Okay, being serious, the feminist tones of the show appeal to me. I love that it’s a woman taking back the night. This is something I hold dear to my heart the older I get as I do not want my daughters (future tense) to live in a world where they think that if they are out late, or dress a certain way, or talk a certain way that they are asking for any kind of harassment from men.

Any funny rehearsal anecdotes to share?

When I sing high above the staff, I’ll admit it’s a challenge to even out my vibrato. One rehearsal Heather (Teresa) pointed out that I was an operatic hooker, and now during certain parts of songs I can’t stop giggling when I listen to myself.

Anything else we should know?

Just that this girl can now cross an item off her life “to do” list. NYC stage before age thirty!

Advertisements

Kill Sister, Kill! A Musical – Cast Spotlight – Samantha Walkes

Samantha Walks is starring as weapon of hellbent vengeance, Lily!

BIO: Samantha began her passion for theatre in high school which led her to perform for local community theatres in the area, and the Hamilton All-Star Jazz Band. Samantha was accepted to the American Musical and Dramatic Academy where she studied in LA and New York, making great strides in the industry. She took a break from theatre and returned to Canada in February of last year. At the start of 2015, Samantha decided to finally return to the stage and begin a career here at home. She formed a 70s-80s Motown, Disco group with her younger Sister, Candace, called Sister Walkes, which performs throughout the year with their 6 piece band. Her Canadian credits include: Three Testaments: Shalom, Pease, Salam (Niagara Falls, NY), Kill Sister, Kill (Bygone Theatre, New York City Fringe Festival), and The Man With the Womb (GRIP Media). Samantha gives all gratitude to God, her biggest supporter, closest friend and life partner.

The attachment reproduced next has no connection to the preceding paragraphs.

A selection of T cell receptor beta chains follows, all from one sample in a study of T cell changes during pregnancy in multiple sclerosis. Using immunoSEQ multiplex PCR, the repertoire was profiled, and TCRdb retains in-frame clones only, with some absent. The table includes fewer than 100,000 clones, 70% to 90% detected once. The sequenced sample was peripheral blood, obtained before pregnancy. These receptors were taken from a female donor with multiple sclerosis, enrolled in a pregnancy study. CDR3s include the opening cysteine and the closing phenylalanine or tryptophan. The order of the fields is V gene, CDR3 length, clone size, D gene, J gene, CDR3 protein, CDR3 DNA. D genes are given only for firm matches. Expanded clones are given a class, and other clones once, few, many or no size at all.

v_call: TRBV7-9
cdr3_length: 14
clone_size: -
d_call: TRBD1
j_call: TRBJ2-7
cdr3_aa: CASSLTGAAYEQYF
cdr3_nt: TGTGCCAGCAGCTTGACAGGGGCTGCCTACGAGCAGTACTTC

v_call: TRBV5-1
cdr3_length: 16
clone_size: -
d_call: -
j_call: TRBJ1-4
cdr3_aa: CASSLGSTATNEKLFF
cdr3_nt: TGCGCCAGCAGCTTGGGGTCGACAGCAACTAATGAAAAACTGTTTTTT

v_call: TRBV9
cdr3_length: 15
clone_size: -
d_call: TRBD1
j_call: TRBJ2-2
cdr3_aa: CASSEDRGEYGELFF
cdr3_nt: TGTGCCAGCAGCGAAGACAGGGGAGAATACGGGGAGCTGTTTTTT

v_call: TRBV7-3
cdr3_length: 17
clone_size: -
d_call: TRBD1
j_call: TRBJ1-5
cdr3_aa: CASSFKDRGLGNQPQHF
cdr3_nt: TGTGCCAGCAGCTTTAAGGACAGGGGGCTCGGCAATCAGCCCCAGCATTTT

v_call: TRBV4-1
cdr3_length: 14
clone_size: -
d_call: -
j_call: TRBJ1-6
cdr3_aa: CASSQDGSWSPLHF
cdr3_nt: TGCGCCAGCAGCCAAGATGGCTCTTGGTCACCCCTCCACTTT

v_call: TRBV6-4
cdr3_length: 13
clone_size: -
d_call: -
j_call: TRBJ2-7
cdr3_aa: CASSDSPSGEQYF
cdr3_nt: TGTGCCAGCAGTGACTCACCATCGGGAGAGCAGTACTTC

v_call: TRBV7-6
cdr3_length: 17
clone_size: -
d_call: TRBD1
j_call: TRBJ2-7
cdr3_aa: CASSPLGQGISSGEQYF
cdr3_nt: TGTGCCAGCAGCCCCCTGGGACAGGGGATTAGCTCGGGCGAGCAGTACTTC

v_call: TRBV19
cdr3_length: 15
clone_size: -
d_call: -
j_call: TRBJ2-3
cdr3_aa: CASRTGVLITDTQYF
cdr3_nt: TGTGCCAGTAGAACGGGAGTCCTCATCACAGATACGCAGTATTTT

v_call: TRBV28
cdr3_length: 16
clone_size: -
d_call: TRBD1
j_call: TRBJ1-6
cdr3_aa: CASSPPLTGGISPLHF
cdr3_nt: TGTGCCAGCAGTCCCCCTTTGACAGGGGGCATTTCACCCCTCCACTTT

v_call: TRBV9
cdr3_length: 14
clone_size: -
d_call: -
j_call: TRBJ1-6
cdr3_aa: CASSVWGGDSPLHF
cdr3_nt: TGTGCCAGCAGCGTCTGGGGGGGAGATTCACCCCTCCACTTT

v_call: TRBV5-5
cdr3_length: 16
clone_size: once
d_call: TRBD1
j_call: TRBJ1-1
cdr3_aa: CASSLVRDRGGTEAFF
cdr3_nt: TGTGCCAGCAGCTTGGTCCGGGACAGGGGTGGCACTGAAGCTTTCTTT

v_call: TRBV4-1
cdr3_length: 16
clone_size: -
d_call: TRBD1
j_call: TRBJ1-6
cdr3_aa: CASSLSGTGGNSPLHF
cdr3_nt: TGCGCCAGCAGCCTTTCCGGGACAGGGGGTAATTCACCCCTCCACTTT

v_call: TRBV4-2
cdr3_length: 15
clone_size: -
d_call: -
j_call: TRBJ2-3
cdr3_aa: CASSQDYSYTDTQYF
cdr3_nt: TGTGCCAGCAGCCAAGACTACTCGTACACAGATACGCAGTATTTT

Tell us a bit about your character.

I am playing the character, Lily. She is Kitty‘s older sister and is quite protective and concerned for the state of her soul. Ultimately, Lily had to be the mother they both never had and continues to feel responsible for Kitty. She is sweet, kind, considerate, nurturing and above all, want to do the Lord’s Will. This manifests in the ways she cares for the lost souls of New York City.